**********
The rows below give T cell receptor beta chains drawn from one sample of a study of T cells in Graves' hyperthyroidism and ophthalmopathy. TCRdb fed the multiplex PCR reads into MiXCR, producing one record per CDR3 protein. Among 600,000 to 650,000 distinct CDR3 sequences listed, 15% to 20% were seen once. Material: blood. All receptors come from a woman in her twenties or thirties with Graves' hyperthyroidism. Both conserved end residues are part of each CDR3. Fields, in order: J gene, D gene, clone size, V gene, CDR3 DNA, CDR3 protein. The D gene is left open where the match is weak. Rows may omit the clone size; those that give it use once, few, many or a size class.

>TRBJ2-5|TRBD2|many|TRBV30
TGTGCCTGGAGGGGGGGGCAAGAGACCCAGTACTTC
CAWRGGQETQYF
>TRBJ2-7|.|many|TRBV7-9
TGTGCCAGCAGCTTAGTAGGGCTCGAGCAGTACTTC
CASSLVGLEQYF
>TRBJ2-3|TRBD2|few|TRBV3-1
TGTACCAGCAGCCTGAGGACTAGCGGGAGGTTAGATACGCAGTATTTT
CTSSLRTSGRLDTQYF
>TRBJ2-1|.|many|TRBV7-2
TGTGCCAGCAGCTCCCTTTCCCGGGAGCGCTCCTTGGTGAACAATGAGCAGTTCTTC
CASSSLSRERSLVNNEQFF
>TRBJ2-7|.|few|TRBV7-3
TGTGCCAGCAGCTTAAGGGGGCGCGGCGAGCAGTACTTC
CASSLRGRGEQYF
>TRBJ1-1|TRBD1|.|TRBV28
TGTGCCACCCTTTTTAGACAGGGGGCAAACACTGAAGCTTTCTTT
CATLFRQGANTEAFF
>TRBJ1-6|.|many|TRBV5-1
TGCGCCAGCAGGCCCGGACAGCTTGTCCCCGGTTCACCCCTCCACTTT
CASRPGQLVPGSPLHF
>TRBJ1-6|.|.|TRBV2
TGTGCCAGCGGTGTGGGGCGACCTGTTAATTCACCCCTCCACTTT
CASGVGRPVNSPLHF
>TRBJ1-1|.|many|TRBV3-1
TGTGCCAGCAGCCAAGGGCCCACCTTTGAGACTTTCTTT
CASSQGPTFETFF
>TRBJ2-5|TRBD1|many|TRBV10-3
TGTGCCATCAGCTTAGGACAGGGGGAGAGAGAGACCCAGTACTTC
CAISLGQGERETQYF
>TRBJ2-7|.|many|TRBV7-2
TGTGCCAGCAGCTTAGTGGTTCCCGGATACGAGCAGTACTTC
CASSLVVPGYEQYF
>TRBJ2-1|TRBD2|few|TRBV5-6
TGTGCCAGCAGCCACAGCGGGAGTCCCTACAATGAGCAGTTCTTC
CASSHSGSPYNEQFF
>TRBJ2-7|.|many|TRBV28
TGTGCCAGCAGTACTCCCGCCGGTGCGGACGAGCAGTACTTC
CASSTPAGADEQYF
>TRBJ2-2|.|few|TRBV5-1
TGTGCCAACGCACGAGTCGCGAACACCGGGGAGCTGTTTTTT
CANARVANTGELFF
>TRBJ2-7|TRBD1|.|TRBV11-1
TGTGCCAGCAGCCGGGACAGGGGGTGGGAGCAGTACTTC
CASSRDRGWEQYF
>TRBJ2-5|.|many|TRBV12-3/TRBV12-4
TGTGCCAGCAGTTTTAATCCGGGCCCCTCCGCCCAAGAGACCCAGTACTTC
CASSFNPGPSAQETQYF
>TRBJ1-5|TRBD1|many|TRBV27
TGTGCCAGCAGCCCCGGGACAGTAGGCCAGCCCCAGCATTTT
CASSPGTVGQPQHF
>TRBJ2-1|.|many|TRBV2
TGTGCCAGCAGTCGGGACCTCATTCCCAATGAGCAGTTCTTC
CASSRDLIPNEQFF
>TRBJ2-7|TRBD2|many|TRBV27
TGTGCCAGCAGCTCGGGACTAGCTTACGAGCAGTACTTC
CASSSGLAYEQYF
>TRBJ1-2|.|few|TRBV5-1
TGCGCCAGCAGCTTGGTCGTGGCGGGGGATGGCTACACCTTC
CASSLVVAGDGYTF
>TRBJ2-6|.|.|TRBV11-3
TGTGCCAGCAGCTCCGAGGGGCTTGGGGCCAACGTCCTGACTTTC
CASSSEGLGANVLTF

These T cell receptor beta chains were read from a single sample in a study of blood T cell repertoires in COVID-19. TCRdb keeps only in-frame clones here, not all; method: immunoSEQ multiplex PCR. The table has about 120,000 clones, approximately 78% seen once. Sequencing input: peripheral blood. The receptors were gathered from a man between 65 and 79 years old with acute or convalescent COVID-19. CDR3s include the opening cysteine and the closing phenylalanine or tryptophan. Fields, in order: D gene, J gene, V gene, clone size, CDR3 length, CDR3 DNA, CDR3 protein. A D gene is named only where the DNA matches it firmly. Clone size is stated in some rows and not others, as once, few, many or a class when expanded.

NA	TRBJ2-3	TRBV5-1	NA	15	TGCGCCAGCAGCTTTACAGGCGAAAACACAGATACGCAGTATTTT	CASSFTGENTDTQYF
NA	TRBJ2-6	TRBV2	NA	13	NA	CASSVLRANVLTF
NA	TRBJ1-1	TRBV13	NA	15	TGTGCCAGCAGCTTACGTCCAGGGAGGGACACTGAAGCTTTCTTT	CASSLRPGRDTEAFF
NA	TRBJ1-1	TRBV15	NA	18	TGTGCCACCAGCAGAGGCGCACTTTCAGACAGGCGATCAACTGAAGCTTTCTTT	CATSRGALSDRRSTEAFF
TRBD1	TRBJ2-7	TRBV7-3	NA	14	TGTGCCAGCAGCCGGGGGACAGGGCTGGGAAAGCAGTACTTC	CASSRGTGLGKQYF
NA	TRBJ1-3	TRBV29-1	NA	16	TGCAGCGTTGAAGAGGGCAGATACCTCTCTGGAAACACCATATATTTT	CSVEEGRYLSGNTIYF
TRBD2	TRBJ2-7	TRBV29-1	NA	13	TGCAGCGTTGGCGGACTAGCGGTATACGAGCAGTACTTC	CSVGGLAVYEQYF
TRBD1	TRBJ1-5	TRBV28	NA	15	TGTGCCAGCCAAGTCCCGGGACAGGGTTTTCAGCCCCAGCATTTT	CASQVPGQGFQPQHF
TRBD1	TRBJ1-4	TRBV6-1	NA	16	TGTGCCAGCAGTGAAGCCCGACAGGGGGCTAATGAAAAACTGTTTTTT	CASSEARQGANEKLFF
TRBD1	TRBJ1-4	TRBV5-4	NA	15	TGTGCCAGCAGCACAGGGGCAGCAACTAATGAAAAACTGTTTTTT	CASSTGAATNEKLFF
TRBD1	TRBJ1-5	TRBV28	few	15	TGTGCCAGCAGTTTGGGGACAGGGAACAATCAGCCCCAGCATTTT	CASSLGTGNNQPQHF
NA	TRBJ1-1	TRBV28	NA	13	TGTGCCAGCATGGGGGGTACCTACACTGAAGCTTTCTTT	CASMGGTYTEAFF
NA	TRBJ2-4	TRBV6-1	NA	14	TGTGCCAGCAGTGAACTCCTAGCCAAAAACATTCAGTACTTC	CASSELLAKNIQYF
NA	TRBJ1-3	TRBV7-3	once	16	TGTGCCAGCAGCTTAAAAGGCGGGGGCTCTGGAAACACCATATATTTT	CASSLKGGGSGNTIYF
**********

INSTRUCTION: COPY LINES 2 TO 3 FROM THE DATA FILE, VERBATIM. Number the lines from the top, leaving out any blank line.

>TRBJ2-5|TRBD2|many|TRBV30
TGTGCCTGGAGGGGGGGGCAAGAGACCCAGTACTTC